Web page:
If kayak flyfishers are calling their sport flyaking – which is a hideous word IMHO that will be the first against the wall when the revolution comes – I can call tenkara flyfishing from a kayak ‘flyakara’.
What’s tenkara? It’s a bit of a craze, but it suits the catching of the small trout I like – and it’s more zen than normal flyfishing.
You have a wiggly and, crucially, cheap rod. No reel. The line is attached to a short thong at the top of the rod and the cast and fly attached to that.
The kayak is inflatable, and you can carry it in its own rucksack. Mine is a Gumotex Safari, which has made it over barbed wire fences and across rocks, and is still going strong. It is advertised for ‘lower grade whitewater and small wave surfing’. Frankly, I found it too lightweight for the sea. It scared me. Lakes, canals and rivers are fine. I have put a kit list at the bottom of this article. Also, don’t forget kayaking insurance.
I am fishing Seathwaite Tarn in the Lake District today, which you can fish for a £5 donation to Mountain Rescue, payable at the local pub. It is only a mile-and a-half from the road – but that’s a long way for me when I am fully laden with my 15kg (35lb) of flyakara kit. The first, welcome sight of Seathwaite Tarn is the dam.
Setting up is easy. Pump up the kayak. Tackle up. The rucksack doubles as a drybag, because you are going to get wet in this kayak, so stuff everything in the bag and put it in the back of the boat. Then you are fishing.
The main difference between this and ordinary flyfishing is that everything has to happen within the length of your rod plus your line, about six metres in my case, so I have to spend time – and be calm – getting in position. That’s like deciding only to shoot rabbits at exactly 15 yards.
The advantages of tenkara are: the price compared to other fishing rods, it’s a fabulously lightweight rod – it goes in a pocket – and it stops you over-reaching yourself with a cast. The disadvantages are that it can’t catch big fish – anything over a pound would give my rod a hard time. Plus you have to be careful winding up your line for carrying it or, when you are ready to fish, you get in a tangle.
Out on the water, fish are rising. I am making life even more difficult for myself by fishing dry fly – almost dapping it in the wind. A nymph would probably catch more fish.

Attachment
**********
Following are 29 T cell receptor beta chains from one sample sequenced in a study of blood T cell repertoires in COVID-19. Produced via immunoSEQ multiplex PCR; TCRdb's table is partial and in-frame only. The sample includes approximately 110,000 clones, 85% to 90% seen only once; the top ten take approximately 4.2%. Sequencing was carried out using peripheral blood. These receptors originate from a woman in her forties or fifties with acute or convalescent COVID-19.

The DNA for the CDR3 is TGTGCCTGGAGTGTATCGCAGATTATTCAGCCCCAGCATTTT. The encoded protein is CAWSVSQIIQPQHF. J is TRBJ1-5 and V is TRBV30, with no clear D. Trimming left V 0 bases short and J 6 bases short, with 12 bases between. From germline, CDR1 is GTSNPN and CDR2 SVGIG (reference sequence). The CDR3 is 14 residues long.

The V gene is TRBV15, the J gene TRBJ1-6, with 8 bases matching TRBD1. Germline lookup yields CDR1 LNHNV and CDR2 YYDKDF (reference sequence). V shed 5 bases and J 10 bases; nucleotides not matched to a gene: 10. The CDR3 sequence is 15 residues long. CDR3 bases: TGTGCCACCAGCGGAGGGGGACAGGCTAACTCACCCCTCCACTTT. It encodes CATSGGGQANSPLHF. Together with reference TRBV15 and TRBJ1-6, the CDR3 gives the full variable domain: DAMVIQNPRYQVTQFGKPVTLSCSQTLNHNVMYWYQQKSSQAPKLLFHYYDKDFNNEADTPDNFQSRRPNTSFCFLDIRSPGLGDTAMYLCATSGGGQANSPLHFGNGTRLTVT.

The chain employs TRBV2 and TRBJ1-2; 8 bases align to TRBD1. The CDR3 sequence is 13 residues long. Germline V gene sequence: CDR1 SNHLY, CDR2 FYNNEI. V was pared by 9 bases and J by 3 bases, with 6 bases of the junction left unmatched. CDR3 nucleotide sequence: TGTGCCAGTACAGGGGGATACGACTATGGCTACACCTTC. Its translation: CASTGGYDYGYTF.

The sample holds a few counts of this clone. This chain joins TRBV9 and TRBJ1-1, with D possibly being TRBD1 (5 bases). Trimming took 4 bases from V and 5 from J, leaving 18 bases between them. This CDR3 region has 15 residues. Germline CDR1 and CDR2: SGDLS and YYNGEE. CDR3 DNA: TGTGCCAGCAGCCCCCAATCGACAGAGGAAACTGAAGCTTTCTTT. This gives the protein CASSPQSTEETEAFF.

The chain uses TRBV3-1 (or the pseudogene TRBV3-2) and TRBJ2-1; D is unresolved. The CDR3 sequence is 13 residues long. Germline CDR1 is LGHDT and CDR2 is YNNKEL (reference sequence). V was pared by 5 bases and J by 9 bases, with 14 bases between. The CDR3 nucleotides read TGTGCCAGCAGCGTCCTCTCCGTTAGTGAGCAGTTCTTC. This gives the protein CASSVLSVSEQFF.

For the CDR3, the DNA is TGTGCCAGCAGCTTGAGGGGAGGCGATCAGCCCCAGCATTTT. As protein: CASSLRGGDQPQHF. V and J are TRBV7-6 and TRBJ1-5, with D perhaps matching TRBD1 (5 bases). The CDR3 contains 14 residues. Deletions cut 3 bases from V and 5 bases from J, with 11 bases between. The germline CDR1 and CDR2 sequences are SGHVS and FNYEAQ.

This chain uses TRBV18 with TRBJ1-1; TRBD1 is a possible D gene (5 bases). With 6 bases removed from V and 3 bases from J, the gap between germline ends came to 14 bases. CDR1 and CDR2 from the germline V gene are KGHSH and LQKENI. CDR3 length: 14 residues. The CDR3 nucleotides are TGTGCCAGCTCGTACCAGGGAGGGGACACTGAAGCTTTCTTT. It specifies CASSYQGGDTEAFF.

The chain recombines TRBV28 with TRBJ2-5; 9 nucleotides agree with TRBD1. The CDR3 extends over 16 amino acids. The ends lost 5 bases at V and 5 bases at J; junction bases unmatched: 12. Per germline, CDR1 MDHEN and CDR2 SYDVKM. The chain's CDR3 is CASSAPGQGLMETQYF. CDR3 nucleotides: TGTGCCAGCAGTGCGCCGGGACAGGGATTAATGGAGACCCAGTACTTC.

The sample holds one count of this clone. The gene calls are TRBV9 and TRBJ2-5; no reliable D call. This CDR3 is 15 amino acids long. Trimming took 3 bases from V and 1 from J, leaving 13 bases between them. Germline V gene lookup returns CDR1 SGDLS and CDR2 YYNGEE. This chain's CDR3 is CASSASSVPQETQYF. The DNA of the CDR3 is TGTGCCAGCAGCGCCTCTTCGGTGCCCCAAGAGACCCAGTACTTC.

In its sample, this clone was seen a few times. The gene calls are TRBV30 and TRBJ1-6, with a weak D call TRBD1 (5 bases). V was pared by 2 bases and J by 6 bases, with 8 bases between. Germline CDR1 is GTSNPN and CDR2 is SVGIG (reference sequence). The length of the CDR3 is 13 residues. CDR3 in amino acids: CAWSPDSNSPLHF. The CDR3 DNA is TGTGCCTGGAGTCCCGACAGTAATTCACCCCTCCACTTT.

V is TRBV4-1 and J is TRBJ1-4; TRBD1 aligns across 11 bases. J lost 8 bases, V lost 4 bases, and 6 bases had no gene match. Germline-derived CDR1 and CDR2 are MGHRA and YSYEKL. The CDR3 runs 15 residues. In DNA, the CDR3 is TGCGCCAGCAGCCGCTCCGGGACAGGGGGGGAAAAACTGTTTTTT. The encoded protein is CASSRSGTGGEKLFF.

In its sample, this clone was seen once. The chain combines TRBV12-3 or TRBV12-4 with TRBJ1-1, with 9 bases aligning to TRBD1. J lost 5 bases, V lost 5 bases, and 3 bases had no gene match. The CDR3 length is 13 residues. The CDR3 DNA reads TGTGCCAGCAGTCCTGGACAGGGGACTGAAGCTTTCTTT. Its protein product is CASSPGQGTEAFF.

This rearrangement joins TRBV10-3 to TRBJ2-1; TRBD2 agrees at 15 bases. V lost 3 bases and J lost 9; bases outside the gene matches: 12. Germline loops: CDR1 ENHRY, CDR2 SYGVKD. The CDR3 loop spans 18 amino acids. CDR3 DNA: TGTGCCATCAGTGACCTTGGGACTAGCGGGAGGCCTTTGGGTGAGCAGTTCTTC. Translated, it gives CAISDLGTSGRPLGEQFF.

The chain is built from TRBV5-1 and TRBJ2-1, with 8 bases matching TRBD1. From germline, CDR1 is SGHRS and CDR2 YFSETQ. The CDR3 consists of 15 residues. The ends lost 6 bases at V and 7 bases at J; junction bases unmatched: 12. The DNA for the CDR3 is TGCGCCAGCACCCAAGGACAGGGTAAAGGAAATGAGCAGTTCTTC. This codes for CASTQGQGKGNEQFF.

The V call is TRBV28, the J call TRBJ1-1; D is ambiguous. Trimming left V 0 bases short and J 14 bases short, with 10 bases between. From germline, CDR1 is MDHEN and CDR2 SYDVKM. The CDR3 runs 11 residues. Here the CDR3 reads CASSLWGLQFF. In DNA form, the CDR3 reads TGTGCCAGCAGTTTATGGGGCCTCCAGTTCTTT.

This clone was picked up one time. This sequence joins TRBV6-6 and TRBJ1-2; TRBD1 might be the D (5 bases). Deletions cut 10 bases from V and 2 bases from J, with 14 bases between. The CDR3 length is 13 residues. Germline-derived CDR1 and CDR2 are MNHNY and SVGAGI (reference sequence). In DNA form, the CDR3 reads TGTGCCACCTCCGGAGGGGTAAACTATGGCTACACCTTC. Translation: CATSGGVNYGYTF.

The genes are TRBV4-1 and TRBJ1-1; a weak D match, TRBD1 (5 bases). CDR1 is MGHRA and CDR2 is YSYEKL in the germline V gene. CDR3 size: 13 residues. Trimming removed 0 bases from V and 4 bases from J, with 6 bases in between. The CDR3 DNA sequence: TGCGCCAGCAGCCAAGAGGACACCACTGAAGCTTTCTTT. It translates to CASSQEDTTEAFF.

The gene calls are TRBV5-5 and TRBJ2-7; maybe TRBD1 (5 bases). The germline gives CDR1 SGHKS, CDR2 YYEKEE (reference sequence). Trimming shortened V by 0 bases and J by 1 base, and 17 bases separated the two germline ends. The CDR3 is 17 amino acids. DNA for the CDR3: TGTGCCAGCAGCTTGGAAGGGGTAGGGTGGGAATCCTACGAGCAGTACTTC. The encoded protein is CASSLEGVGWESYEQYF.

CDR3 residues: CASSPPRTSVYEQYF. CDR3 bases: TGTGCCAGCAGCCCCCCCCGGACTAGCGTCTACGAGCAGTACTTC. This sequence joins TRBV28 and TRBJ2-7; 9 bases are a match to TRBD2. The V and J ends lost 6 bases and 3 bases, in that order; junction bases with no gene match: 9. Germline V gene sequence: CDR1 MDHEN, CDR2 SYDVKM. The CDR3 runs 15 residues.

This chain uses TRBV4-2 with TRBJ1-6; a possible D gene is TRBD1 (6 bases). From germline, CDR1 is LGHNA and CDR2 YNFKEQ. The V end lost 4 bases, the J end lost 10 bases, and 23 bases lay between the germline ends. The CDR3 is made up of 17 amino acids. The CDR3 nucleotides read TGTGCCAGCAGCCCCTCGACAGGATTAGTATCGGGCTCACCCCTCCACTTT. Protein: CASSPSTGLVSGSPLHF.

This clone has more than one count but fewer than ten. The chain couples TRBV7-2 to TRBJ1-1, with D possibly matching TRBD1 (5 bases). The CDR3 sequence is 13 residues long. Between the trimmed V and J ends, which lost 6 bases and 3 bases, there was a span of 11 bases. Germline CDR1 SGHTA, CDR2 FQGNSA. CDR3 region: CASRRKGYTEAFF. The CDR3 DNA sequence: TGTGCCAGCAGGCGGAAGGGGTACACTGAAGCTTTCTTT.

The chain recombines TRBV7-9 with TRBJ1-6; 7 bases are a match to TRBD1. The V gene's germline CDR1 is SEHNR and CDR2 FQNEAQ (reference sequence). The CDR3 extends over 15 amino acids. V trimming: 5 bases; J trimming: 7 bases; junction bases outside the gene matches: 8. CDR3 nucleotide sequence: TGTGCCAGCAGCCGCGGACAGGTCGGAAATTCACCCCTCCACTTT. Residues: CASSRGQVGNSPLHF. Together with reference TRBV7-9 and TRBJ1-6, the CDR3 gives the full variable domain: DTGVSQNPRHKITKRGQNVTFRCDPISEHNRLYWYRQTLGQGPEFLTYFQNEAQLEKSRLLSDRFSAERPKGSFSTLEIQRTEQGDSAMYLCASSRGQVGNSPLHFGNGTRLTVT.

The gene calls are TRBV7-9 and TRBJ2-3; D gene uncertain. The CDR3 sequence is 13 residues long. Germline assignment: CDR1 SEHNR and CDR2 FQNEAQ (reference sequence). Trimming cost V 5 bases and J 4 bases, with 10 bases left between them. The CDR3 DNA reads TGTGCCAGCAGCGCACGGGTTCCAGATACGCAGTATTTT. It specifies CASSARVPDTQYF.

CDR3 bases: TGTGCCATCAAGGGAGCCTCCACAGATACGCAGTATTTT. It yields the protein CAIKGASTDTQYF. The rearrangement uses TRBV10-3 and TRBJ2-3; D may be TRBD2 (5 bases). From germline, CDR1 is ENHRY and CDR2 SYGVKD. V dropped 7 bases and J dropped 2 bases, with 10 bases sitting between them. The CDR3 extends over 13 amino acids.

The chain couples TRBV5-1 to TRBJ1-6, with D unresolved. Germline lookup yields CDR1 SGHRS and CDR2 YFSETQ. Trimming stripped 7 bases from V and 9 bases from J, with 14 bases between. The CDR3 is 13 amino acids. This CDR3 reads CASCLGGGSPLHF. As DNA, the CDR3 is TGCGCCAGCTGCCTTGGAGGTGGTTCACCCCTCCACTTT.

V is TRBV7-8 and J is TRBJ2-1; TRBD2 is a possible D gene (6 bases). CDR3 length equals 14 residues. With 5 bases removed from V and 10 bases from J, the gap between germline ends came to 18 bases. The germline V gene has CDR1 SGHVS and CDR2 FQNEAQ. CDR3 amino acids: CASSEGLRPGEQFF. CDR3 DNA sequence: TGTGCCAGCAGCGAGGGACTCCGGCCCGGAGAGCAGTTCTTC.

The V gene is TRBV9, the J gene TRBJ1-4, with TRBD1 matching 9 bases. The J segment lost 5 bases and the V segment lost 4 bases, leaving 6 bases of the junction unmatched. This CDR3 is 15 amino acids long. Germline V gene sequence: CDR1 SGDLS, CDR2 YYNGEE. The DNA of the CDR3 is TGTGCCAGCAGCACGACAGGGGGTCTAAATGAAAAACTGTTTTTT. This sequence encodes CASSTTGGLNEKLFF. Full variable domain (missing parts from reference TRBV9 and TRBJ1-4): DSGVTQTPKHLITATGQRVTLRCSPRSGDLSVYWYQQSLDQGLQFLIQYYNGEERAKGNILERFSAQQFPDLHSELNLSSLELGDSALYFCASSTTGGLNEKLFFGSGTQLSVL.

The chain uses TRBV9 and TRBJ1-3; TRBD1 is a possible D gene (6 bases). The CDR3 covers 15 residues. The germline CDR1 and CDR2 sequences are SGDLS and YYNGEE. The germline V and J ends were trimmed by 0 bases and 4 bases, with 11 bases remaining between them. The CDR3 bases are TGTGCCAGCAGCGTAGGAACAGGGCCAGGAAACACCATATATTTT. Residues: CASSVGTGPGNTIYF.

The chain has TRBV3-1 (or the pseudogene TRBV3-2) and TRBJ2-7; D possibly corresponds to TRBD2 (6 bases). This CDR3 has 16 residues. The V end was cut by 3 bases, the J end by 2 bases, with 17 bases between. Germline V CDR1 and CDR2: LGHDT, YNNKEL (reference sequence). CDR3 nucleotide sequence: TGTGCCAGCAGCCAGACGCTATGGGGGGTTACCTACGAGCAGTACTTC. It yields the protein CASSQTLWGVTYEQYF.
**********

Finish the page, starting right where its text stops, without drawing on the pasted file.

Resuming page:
The kayak drifts broadside with the wind, which is handy, so all you have to do is get upwind of a rising trout. Cast. And then it happens.
The little fish taks the Gray Wulff from underneath with hardly a ripple, and it’s off, streaking left and right. At just a few ounces, it is not much of a fight – but the excitement of that magical illusion – tricking a fish into taking an artificial fly – is exquisite.
If your line is longer than your rod, you have to handline it in. It’s all over in a few seconds. A small trout it may be – too small to keep, but it is a marvel of blue and silver. I slide it back into the water.
At the end of the day, I land, pump the air out of my kayak so I can fold it and fit it back into its rucksack and walk back down the hill. Maybe its the downhill – maybe its the fishing. Both the pack and my heart feel lighter.
Like the big lakes, many of the Lake District’s tarns are free to fish. The cost of the kayak, though… well, give a man a fish and you feed him for a day. Teach a man to fish and you feed him for a lifetime. Teach a man flyakara, he will probably go hungry – but he will enjoy himself.
I wanted a tough inflatable kayak that would last, that was streamlined enough to take on long journeys if necessary, and that had room for fishing kit. The Gumotex Safari fits the bill. It’s pricy, but mine is already into its second year of use. £600
It seemed a lot of money for paddles but I wanted lightweight and convenience. These split into two and can be carried in the rucksack. £65
Any two-litre (2000ml) hand pump will do, as long as it has the right attachment to inflate your kayak. They vary. The Gumotex Safari takes 25-30 pumps to inflate each bow and 40-50 to inflate the base. £25
I paid a little extra for a life jacket or ‘PBA’ – and I am glad I got one with pockets. This one is big enough for a flybox, cast and a priest. £85
Simple, 3mm neoprene wetsuit trousers from Decathlon. I won’t be flayakaraing in bad weather. £25
The Seathwaite riot
You buy your fishing tickets for Seathwaite Tarn at at the local Newfield Inn. But it is fair to say that the Newfield’s relations with the Tarn has not always been so friendly.
This picture on the pub wall tells of how the navvy builders of the tarn dam in 1904 tried to tear the place up when refused service. The ‘riot’ resulted in the landlord shooting them. One of them died of his wounds.